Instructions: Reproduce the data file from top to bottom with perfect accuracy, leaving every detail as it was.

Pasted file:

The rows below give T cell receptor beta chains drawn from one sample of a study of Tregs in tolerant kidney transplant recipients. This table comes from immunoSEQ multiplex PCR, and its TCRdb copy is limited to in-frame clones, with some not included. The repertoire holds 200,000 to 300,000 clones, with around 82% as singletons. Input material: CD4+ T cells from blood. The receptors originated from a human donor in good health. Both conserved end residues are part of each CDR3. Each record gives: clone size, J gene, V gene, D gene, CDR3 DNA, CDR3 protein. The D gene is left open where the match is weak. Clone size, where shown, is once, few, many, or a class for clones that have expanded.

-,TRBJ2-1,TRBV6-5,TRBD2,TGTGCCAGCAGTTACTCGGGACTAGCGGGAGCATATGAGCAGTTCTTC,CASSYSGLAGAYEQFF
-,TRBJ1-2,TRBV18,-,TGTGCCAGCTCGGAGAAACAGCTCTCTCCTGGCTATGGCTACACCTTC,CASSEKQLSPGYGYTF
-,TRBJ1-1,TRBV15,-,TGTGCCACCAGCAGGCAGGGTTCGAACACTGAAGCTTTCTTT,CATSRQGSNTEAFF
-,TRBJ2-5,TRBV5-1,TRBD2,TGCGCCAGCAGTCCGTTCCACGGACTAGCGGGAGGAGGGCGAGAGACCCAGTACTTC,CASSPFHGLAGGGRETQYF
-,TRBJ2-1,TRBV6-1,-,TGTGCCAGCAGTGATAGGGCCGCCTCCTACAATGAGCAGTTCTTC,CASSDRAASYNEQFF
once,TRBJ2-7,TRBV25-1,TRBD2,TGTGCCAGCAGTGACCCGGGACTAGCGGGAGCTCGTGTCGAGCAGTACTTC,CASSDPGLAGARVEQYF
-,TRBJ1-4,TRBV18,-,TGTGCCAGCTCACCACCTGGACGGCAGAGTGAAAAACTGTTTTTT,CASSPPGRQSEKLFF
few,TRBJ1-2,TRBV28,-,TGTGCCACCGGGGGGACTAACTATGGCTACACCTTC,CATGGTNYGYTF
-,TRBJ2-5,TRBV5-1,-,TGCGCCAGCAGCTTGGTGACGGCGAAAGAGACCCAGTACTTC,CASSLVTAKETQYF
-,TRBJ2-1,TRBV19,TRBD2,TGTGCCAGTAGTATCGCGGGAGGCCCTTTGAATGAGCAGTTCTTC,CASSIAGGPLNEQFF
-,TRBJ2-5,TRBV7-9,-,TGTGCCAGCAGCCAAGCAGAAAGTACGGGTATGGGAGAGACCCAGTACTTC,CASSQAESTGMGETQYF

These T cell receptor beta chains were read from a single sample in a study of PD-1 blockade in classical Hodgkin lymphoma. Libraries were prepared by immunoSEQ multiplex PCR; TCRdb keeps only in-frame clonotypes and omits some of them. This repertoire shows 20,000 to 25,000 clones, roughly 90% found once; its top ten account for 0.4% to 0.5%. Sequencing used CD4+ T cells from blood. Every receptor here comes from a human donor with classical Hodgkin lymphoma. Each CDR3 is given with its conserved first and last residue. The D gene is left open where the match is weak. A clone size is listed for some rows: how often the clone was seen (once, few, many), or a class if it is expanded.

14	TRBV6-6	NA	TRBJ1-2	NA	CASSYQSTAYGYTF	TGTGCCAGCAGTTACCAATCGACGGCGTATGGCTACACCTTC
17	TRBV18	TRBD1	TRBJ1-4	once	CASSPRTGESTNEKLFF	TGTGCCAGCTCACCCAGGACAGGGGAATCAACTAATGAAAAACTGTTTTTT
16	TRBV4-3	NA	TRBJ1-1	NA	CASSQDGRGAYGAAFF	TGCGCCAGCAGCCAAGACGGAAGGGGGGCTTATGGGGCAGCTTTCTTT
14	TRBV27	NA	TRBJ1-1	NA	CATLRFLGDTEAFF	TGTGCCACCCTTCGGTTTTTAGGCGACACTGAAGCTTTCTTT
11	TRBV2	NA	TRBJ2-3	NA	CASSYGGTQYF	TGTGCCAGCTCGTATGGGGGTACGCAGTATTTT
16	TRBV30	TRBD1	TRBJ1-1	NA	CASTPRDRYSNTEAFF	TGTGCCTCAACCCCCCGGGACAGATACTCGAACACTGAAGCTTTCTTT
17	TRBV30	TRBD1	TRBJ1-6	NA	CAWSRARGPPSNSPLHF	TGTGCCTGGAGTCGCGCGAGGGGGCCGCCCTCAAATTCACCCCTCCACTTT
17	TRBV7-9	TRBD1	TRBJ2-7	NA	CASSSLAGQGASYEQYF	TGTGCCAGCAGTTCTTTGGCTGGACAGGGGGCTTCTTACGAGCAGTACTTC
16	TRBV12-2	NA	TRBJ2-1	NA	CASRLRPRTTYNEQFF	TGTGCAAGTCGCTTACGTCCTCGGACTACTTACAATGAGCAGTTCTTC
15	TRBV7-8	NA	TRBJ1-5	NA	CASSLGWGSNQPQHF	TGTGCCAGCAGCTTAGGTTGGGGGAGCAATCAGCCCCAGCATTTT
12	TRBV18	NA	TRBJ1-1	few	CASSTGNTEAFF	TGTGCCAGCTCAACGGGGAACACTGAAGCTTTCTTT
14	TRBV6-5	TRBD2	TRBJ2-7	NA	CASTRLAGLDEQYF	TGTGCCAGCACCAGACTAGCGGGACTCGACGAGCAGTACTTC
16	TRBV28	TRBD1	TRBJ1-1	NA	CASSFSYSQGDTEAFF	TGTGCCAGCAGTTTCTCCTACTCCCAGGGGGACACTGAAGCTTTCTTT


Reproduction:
The rows below give T cell receptor beta chains drawn from one sample of a study of Tregs in tolerant kidney transplant recipients. This table comes from immunoSEQ multiplex PCR, and its TCRdb copy is limited to in-frame clones, with some not included. The repertoire holds 200,000 to 300,000 clones, with around 82% as singletons. Input material: CD4+ T cells from blood. The receptors originated from a human donor in good health. Both conserved end residues are part of each CDR3. Each record gives: clone size, J gene, V gene, D gene, CDR3 DNA, CDR3 protein. The D gene is left open where the match is weak. Clone size, where shown, is once, few, many, or a class for clones that have expanded.

-,TRBJ2-1,TRBV6-5,TRBD2,TGTGCCAGCAGTTACTCGGGACTAGCGGGAGCATATGAGCAGTTCTTC,CASSYSGLAGAYEQFF
-,TRBJ1-2,TRBV18,-,TGTGCCAGCTCGGAGAAACAGCTCTCTCCTGGCTATGGCTACACCTTC,CASSEKQLSPGYGYTF
-,TRBJ1-1,TRBV15,-,TGTGCCACCAGCAGGCAGGGTTCGAACACTGAAGCTTTCTTT,CATSRQGSNTEAFF
-,TRBJ2-5,TRBV5-1,TRBD2,TGCGCCAGCAGTCCGTTCCACGGACTAGCGGGAGGAGGGCGAGAGACCCAGTACTTC,CASSPFHGLAGGGRETQYF
-,TRBJ2-1,TRBV6-1,-,TGTGCCAGCAGTGATAGGGCCGCCTCCTACAATGAGCAGTTCTTC,CASSDRAASYNEQFF
once,TRBJ2-7,TRBV25-1,TRBD2,TGTGCCAGCAGTGACCCGGGACTAGCGGGAGCTCGTGTCGAGCAGTACTTC,CASSDPGLAGARVEQYF
-,TRBJ1-4,TRBV18,-,TGTGCCAGCTCACCACCTGGACGGCAGAGTGAAAAACTGTTTTTT,CASSPPGRQSEKLFF
few,TRBJ1-2,TRBV28,-,TGTGCCACCGGGGGGACTAACTATGGCTACACCTTC,CATGGTNYGYTF
-,TRBJ2-5,TRBV5-1,-,TGCGCCAGCAGCTTGGTGACGGCGAAAGAGACCCAGTACTTC,CASSLVTAKETQYF
-,TRBJ2-1,TRBV19,TRBD2,TGTGCCAGTAGTATCGCGGGAGGCCCTTTGAATGAGCAGTTCTTC,CASSIAGGPLNEQFF
-,TRBJ2-5,TRBV7-9,-,TGTGCCAGCAGCCAAGCAGAAAGTACGGGTATGGGAGAGACCCAGTACTTC,CASSQAESTGMGETQYF

These T cell receptor beta chains were read from a single sample in a study of PD-1 blockade in classical Hodgkin lymphoma. Libraries were prepared by immunoSEQ multiplex PCR; TCRdb keeps only in-frame clonotypes and omits some of them. This repertoire shows 20,000 to 25,000 clones, roughly 90% found once; its top ten account for 0.4% to 0.5%. Sequencing used CD4+ T cells from blood. Every receptor here comes from a human donor with classical Hodgkin lymphoma. Each CDR3 is given with its conserved first and last residue. The D gene is left open where the match is weak. A clone size is listed for some rows: how often the clone was seen (once, few, many), or a class if it is expanded.

14	TRBV6-6	NA	TRBJ1-2	NA	CASSYQSTAYGYTF	TGTGCCAGCAGTTACCAATCGACGGCGTATGGCTACACCTTC
17	TRBV18	TRBD1	TRBJ1-4	once	CASSPRTGESTNEKLFF	TGTGCCAGCTCACCCAGGACAGGGGAATCAACTAATGAAAAACTGTTTTTT
16	TRBV4-3	NA	TRBJ1-1	NA	CASSQDGRGAYGAAFF	TGCGCCAGCAGCCAAGACGGAAGGGGGGCTTATGGGGCAGCTTTCTTT
14	TRBV27	NA	TRBJ1-1	NA	CATLRFLGDTEAFF	TGTGCCACCCTTCGGTTTTTAGGCGACACTGAAGCTTTCTTT
11	TRBV2	NA	TRBJ2-3	NA	CASSYGGTQYF	TGTGCCAGCTCGTATGGGGGTACGCAGTATTTT
16	TRBV30	TRBD1	TRBJ1-1	NA	CASTPRDRYSNTEAFF	TGTGCCTCAACCCCCCGGGACAGATACTCGAACACTGAAGCTTTCTTT
17	TRBV30	TRBD1	TRBJ1-6	NA	CAWSRARGPPSNSPLHF	TGTGCCTGGAGTCGCGCGAGGGGGCCGCCCTCAAATTCACCCCTCCACTTT
17	TRBV7-9	TRBD1	TRBJ2-7	NA	CASSSLAGQGASYEQYF	TGTGCCAGCAGTTCTTTGGCTGGACAGGGGGCTTCTTACGAGCAGTACTTC
16	TRBV12-2	NA	TRBJ2-1	NA	CASRLRPRTTYNEQFF	TGTGCAAGTCGCTTACGTCCTCGGACTACTTACAATGAGCAGTTCTTC
15	TRBV7-8	NA	TRBJ1-5	NA	CASSLGWGSNQPQHF	TGTGCCAGCAGCTTAGGTTGGGGGAGCAATCAGCCCCAGCATTTT
12	TRBV18	NA	TRBJ1-1	few	CASSTGNTEAFF	TGTGCCAGCTCAACGGGGAACACTGAAGCTTTCTTT
14	TRBV6-5	TRBD2	TRBJ2-7	NA	CASTRLAGLDEQYF	TGTGCCAGCACCAGACTAGCGGGACTCGACGAGCAGTACTTC
16	TRBV28	TRBD1	TRBJ1-1	NA	CASSFSYSQGDTEAFF	TGTGCCAGCAGTTTCTCCTACTCCCAGGGGGACACTGAAGCTTTCTTT